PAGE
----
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For the last couple of weeks I have been off the air, living – literally – in a land of make-believe.  For the first, and without a doubt the last, time in my life, I was invited to play the principal rôle in a French-Australian movie.  It was not a million-dollar blockbuster but a modest “court-métrage”, a 12-minute film made on a shoestring budget with unpaid actors including a young French professional who was my “co-star” (!), a volunteer professional technical crew as well as some fifteen extras, French volunteers with no speaking rôles, pretending to be Australians.  This last detail was not the only pretense.  The whole film is fiction, credible I hope in spite of the blatant limitations and Thespian inexperience of its central character, supposedly a septuagenarian Aussie wine-maker visiting the Western Front battlefields where his fictional grandfather was blown to bits in 1918.  Our job, that of the Directress, her staff, technical crew and actors was to make believe that the story was true and that what we were portraying actually happened on a certain Anzac Day, April 25, 2014, in the Somme.

Anyone who has seen a “Making Of” will know the techniques movies use to create the illusion of reality.  I have now had actual experience of what goes into making people believe that what they see on the screen is for real, and not just for reel.  (Even after participating in the making of just one short movie, I find myself, watching movies now, realizing how certain scenes were staged and shot.)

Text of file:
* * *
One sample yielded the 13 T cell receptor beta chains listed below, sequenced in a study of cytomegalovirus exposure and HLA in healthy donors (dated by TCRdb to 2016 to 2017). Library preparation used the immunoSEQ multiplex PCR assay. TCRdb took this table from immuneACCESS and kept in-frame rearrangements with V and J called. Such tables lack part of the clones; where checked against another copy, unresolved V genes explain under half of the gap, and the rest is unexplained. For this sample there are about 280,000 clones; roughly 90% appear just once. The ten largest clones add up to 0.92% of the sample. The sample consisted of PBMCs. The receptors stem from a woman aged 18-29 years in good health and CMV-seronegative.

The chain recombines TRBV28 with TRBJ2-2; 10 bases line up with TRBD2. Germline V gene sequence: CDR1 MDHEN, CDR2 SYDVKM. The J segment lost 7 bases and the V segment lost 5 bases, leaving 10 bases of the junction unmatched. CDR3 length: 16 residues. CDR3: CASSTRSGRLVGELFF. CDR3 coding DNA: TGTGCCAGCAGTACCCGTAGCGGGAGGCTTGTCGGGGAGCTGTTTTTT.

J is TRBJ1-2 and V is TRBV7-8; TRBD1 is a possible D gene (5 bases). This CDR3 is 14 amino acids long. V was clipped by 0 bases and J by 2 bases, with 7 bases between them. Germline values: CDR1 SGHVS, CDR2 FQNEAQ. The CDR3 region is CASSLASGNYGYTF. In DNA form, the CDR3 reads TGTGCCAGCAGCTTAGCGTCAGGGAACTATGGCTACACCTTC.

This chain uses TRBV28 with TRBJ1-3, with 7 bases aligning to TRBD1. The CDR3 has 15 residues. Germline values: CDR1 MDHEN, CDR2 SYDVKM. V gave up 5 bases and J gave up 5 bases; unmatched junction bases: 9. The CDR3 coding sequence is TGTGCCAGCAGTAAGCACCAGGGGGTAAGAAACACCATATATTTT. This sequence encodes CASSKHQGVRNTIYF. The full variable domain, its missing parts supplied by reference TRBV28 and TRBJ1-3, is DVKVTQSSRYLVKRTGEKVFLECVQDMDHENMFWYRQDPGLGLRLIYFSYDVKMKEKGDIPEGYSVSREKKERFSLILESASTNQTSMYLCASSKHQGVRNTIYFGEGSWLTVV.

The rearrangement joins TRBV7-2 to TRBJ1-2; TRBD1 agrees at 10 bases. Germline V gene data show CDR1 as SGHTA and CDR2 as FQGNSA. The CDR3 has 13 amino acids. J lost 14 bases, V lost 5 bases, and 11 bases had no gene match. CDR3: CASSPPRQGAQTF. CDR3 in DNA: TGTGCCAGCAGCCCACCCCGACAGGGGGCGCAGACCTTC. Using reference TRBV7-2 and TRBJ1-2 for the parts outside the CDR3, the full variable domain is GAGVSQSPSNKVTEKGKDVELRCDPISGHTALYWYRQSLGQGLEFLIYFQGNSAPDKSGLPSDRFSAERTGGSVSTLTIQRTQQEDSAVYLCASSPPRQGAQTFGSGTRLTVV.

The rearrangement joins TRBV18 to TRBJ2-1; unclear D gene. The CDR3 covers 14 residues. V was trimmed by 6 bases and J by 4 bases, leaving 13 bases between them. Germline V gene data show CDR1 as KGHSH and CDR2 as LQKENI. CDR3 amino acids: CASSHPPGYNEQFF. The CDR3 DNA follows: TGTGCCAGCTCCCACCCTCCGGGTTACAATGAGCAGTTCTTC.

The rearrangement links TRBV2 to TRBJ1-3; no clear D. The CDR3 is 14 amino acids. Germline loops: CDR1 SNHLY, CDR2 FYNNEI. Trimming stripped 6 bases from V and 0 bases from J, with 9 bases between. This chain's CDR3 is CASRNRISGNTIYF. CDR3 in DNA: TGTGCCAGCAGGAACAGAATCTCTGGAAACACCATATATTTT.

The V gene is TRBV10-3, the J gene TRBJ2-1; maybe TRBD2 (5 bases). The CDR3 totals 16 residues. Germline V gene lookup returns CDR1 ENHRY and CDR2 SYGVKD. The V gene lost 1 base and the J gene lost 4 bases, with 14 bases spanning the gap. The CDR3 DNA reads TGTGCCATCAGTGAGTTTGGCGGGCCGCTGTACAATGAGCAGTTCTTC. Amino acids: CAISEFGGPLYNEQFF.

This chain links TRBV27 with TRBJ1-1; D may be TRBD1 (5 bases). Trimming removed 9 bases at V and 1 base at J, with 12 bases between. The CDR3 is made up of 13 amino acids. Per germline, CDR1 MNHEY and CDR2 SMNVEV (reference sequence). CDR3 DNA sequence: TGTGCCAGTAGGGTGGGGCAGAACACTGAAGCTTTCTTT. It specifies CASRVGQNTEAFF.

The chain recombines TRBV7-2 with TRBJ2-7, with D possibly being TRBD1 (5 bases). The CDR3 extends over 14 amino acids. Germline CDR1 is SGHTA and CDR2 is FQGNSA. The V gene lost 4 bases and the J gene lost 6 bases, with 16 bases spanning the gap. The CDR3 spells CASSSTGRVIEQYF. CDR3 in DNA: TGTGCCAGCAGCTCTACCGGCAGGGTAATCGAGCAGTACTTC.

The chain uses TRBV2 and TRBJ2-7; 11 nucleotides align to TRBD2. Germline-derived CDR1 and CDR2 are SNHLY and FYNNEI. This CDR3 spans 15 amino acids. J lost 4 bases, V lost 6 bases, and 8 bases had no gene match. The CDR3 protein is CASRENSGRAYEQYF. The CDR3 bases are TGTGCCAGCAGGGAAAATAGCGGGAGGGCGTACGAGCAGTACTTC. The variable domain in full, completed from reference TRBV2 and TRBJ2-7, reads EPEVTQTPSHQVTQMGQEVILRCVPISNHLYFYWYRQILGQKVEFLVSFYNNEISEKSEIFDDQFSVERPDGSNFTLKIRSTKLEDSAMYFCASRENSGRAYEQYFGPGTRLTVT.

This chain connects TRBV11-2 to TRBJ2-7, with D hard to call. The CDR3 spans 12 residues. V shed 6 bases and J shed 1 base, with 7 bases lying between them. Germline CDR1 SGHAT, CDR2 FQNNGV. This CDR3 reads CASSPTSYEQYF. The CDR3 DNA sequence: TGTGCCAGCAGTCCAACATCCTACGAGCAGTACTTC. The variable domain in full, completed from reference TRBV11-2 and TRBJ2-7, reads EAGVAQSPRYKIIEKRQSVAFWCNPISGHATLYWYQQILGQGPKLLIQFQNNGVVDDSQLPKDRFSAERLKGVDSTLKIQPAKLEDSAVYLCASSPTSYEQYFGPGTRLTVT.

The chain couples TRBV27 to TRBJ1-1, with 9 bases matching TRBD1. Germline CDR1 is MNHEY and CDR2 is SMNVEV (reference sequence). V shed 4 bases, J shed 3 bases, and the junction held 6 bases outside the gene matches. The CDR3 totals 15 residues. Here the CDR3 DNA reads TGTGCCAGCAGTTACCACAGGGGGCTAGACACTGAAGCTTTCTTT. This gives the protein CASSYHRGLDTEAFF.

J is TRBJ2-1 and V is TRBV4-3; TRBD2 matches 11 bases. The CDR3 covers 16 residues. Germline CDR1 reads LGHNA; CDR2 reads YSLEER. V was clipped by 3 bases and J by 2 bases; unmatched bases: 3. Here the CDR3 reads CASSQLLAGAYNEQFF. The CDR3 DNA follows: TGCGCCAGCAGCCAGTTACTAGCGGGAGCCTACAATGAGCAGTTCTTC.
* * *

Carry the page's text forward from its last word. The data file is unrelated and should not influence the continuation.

Naturally I could not resist applying all this to the illusions of religious faith.  Of course, once you start to analyse how movie-makers get you to believe what you see, the effect is lost.  We put our left-brain on hold, we want to believe what we see happening on the screen, even though we know it is not true.  Some want God to exist, we want Trevor the wine-maker to exist, some want to believe in Christ’s salvific death and Resurrection, we do not doubt the fictional pointless death of Trevor’s grandfather and how this affects the life of his fictional grandson.  Movies, like the Bible, make us believe not only the stories they tell but “events” we know to be impossible.  Movies make money by knowingly getting us to believe that what we see on the screen is real.  Religions make money – though more often than not their proponents’ motives are not mercenary – by innocently making us believe that what we read in the Bible is true.  When we leave the cinema or turn off the T.V., we return to reality.  When believers close their Bible or go home after the church service, when Catholics follow the injunction “Go, the Mass is ended”, they take their illusions with them.